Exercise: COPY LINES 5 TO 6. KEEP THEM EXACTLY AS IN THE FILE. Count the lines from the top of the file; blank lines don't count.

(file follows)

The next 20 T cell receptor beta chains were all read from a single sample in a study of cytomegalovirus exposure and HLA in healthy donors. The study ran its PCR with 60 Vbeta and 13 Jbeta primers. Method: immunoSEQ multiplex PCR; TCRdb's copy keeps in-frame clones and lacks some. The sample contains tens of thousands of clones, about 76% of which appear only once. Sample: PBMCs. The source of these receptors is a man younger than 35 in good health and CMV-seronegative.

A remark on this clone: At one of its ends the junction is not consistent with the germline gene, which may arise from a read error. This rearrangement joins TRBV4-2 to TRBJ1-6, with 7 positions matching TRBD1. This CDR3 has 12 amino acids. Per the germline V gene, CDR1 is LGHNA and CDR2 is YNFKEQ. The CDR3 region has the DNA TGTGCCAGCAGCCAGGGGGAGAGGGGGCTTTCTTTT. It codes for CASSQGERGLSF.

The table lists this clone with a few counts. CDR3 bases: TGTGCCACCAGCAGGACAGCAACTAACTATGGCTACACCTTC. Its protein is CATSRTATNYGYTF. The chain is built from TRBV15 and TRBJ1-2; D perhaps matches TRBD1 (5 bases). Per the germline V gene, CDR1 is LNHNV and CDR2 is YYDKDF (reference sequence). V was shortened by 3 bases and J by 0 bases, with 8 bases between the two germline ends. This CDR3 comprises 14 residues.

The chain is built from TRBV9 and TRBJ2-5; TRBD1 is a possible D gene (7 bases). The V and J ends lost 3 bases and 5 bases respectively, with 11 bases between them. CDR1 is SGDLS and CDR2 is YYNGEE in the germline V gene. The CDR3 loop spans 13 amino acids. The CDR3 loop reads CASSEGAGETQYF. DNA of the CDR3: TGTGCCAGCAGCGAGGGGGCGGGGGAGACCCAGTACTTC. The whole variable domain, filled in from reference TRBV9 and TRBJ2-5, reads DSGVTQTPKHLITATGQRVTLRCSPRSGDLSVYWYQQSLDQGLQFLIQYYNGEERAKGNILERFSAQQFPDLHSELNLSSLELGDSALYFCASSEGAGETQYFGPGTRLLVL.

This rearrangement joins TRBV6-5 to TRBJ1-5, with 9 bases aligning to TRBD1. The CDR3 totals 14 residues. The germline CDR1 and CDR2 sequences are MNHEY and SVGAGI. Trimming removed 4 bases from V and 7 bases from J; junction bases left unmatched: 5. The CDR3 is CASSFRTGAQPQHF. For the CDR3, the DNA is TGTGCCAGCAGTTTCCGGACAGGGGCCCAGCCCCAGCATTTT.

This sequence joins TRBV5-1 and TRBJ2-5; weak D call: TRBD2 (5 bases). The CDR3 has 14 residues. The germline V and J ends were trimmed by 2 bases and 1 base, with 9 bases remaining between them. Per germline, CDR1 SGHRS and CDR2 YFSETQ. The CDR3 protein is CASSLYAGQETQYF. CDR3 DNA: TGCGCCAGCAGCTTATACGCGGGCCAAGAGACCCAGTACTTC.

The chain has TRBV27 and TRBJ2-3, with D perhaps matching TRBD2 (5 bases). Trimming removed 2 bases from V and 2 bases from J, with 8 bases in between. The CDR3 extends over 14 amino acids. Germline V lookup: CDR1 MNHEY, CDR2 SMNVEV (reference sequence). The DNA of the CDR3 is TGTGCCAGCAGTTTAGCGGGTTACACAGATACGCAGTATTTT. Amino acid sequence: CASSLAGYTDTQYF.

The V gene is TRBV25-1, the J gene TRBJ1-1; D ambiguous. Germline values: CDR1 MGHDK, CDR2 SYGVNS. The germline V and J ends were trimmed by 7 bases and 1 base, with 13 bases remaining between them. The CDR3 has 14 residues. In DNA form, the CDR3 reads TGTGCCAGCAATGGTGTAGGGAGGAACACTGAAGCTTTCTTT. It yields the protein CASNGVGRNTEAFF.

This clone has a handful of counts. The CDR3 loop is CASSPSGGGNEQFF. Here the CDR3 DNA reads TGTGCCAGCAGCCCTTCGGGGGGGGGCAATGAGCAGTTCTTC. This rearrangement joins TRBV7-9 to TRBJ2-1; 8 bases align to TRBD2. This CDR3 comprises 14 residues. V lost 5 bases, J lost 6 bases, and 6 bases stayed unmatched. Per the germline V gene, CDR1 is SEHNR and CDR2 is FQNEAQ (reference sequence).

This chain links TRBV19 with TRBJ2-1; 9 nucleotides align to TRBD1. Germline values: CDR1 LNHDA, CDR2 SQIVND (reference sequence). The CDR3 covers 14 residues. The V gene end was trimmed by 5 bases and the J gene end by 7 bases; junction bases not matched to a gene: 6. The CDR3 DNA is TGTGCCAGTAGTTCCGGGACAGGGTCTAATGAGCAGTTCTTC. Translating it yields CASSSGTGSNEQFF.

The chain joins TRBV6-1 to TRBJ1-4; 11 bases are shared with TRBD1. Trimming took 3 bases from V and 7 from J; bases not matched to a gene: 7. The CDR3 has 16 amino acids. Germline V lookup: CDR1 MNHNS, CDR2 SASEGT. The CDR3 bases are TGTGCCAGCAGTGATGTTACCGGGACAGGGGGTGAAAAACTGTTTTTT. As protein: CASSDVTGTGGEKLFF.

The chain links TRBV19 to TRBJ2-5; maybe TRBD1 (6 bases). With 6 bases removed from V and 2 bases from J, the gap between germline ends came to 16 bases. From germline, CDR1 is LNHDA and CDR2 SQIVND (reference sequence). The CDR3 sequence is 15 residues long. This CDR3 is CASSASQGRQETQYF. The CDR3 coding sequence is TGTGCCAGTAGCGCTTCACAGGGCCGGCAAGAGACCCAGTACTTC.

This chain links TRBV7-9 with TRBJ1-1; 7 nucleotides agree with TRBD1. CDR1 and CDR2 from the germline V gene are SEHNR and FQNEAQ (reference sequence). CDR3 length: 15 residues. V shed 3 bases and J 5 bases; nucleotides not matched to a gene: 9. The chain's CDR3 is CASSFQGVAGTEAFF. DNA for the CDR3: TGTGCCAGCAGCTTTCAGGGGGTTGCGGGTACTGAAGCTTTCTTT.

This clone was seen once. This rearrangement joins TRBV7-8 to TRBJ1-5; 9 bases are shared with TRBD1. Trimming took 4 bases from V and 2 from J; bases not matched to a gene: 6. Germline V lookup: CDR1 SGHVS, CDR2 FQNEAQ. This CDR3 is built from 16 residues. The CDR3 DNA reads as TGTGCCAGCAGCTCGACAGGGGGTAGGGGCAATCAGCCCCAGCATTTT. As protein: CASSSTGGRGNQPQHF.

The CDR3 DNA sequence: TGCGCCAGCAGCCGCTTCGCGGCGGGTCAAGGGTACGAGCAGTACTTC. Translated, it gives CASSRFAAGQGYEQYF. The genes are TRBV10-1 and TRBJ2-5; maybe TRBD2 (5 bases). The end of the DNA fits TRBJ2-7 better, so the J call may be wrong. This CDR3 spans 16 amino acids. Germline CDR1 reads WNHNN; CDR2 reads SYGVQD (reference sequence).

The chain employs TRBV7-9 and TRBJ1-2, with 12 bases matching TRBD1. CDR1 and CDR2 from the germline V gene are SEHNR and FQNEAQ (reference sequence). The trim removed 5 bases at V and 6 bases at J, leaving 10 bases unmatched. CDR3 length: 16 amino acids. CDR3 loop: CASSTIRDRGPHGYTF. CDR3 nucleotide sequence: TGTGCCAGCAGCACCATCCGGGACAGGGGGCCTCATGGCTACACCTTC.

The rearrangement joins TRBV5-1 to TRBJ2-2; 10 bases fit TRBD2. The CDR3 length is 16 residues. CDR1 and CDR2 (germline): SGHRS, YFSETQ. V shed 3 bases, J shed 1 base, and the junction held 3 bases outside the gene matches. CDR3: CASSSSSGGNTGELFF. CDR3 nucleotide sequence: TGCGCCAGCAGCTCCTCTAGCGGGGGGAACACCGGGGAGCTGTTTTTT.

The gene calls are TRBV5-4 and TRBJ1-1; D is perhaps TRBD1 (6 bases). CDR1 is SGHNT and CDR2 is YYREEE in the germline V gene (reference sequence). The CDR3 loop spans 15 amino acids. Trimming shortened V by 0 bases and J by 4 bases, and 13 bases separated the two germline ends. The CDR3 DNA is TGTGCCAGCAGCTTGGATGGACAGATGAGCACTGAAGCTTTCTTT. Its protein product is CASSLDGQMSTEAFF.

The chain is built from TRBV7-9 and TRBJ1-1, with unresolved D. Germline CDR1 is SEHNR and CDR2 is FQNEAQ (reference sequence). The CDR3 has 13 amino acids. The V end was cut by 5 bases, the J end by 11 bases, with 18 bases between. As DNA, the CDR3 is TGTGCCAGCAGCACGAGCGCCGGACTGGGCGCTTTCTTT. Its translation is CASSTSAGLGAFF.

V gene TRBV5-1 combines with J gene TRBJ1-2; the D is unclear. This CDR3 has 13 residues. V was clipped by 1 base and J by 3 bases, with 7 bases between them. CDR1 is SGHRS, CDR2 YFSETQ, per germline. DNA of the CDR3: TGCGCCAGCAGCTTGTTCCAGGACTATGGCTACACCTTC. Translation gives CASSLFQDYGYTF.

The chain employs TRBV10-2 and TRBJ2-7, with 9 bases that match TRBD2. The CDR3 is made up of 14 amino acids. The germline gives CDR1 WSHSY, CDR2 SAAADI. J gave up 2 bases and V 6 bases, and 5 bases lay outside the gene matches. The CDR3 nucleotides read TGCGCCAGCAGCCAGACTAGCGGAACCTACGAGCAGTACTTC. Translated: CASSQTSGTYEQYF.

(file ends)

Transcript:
This rearrangement joins TRBV6-5 to TRBJ1-5, with 9 bases aligning to TRBD1. The CDR3 totals 14 residues. The germline CDR1 and CDR2 sequences are MNHEY and SVGAGI. Trimming removed 4 bases from V and 7 bases from J; junction bases left unmatched: 5. The CDR3 is CASSFRTGAQPQHF. For the CDR3, the DNA is TGTGCCAGCAGTTTCCGGACAGGGGCCCAGCCCCAGCATTTT.

This sequence joins TRBV5-1 and TRBJ2-5; weak D call: TRBD2 (5 bases). The CDR3 has 14 residues. The germline V and J ends were trimmed by 2 bases and 1 base, with 9 bases remaining between them. Per germline, CDR1 SGHRS and CDR2 YFSETQ. The CDR3 protein is CASSLYAGQETQYF. CDR3 DNA: TGCGCCAGCAGCTTATACGCGGGCCAAGAGACCCAGTACTTC.